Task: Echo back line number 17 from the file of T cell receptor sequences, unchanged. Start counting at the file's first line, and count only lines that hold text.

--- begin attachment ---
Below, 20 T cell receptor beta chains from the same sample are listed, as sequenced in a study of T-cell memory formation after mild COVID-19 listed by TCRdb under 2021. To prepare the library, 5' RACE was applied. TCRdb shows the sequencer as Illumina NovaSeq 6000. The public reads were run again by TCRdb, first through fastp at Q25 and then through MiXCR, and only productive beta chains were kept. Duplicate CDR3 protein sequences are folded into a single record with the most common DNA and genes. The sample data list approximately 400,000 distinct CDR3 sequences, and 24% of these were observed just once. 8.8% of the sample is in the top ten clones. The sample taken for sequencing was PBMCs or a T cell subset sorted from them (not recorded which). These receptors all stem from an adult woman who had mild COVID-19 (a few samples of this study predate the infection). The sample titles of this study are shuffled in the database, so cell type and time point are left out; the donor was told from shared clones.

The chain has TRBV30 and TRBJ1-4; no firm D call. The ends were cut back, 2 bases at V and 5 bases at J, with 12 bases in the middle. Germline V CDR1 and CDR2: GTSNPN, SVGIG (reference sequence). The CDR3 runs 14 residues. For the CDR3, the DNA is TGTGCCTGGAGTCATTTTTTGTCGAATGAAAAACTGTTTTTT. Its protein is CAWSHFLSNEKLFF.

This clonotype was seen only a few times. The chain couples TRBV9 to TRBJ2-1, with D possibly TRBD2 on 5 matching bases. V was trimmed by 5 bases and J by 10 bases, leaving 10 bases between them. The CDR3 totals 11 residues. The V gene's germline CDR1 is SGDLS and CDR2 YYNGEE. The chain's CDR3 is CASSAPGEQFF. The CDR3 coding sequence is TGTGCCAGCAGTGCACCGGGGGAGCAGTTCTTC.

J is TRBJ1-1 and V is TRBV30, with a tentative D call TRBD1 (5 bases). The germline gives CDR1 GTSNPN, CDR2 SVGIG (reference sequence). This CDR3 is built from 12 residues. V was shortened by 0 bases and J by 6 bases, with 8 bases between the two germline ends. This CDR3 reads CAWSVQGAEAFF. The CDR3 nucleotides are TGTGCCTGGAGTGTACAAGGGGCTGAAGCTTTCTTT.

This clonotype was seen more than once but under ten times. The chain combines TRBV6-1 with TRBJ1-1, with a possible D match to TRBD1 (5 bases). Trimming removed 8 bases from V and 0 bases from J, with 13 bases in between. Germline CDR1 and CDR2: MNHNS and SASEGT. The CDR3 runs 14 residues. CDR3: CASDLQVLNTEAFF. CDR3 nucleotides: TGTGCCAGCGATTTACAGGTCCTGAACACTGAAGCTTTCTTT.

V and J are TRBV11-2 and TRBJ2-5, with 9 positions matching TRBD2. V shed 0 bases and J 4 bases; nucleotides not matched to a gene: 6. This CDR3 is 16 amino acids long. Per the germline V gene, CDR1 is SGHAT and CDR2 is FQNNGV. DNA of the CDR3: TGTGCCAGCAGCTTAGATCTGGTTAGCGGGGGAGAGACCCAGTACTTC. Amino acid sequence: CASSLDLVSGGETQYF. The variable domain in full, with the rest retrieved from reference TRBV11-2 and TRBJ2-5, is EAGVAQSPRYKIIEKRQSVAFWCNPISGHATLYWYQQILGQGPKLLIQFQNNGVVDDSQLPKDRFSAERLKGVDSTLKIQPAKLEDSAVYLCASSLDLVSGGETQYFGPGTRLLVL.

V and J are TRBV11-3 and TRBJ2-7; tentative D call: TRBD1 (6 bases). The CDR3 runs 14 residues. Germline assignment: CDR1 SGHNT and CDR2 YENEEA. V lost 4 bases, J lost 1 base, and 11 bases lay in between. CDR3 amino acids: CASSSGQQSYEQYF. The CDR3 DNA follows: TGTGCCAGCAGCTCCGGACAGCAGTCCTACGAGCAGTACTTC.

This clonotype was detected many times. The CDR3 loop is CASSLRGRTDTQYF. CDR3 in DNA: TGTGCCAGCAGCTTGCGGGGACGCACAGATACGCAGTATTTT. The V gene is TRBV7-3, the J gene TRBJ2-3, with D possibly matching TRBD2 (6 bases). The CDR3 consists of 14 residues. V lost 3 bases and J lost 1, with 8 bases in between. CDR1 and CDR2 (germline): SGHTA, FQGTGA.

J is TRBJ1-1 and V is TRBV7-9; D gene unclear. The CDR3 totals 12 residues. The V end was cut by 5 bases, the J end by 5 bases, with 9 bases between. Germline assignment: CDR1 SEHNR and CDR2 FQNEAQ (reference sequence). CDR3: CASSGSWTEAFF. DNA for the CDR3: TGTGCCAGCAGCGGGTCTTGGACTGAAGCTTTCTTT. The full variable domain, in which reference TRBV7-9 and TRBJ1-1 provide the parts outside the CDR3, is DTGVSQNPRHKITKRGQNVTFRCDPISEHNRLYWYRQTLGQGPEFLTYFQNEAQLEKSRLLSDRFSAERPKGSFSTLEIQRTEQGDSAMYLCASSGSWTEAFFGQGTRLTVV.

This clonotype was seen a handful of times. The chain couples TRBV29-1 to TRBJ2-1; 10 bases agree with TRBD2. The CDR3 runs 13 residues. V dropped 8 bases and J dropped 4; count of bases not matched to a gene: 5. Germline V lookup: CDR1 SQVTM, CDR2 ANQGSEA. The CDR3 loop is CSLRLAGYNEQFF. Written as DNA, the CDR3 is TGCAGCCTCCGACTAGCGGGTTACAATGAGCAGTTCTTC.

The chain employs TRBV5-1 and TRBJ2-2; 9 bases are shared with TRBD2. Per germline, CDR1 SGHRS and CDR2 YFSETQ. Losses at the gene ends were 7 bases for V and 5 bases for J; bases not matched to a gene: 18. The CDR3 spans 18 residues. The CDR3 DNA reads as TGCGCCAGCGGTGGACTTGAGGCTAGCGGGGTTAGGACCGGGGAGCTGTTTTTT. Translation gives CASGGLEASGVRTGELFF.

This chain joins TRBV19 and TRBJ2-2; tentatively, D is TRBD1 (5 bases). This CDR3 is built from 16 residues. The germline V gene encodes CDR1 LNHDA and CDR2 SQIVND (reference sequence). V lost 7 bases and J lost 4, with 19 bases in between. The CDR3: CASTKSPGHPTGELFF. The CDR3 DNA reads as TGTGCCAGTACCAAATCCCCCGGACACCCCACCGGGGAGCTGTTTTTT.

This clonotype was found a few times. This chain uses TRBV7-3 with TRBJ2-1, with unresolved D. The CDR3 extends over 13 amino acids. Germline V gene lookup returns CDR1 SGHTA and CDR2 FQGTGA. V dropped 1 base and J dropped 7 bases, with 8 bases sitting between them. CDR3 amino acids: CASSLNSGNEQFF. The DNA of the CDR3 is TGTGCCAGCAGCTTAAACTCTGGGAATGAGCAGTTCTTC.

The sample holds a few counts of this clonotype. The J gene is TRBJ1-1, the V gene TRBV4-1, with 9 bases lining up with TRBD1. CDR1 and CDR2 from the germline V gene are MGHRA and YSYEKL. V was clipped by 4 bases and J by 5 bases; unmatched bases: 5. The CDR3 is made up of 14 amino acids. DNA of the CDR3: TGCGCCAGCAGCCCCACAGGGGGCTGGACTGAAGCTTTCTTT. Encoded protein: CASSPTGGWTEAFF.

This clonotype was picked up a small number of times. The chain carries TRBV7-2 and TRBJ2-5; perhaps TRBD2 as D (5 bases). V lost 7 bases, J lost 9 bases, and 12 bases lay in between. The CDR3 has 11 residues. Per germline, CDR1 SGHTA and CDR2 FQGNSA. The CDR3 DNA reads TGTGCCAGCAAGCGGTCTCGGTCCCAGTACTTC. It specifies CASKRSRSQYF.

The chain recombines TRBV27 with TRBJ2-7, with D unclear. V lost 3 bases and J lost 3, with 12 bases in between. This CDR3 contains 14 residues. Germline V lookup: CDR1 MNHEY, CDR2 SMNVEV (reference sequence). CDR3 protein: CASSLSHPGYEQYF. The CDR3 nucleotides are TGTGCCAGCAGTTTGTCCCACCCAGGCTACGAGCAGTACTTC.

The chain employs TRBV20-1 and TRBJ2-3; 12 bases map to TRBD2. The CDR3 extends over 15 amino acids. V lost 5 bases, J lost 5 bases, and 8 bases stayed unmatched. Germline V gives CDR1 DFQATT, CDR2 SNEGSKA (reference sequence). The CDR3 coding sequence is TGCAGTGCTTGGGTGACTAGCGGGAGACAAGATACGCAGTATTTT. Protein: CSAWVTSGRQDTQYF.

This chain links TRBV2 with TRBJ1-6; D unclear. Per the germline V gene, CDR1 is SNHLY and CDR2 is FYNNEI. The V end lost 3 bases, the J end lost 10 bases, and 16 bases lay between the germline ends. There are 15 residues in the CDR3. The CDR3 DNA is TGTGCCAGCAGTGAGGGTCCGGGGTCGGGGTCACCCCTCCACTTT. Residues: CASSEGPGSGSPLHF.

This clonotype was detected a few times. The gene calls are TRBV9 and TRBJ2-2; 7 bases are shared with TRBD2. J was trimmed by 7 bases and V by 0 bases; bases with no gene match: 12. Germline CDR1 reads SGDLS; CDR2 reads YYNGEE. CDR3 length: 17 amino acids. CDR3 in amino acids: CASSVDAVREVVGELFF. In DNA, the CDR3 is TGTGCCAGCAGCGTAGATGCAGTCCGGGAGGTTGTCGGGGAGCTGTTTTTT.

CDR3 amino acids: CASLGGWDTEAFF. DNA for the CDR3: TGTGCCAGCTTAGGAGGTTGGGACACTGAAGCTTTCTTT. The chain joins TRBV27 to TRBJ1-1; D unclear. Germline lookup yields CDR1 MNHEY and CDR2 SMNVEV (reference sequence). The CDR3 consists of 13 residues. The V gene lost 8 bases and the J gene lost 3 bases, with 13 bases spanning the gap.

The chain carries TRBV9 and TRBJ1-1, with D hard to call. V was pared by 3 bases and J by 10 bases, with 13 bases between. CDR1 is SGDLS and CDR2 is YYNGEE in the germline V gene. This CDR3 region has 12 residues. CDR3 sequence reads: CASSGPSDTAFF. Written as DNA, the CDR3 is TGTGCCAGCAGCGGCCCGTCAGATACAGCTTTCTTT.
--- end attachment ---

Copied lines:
The chain employs TRBV20-1 and TRBJ2-3; 12 bases map to TRBD2. The CDR3 extends over 15 amino acids. V lost 5 bases, J lost 5 bases, and 8 bases stayed unmatched. Germline V gives CDR1 DFQATT, CDR2 SNEGSKA (reference sequence). The CDR3 coding sequence is TGCAGTGCTTGGGTGACTAGCGGGAGACAAGATACGCAGTATTTT. Protein: CSAWVTSGRQDTQYF.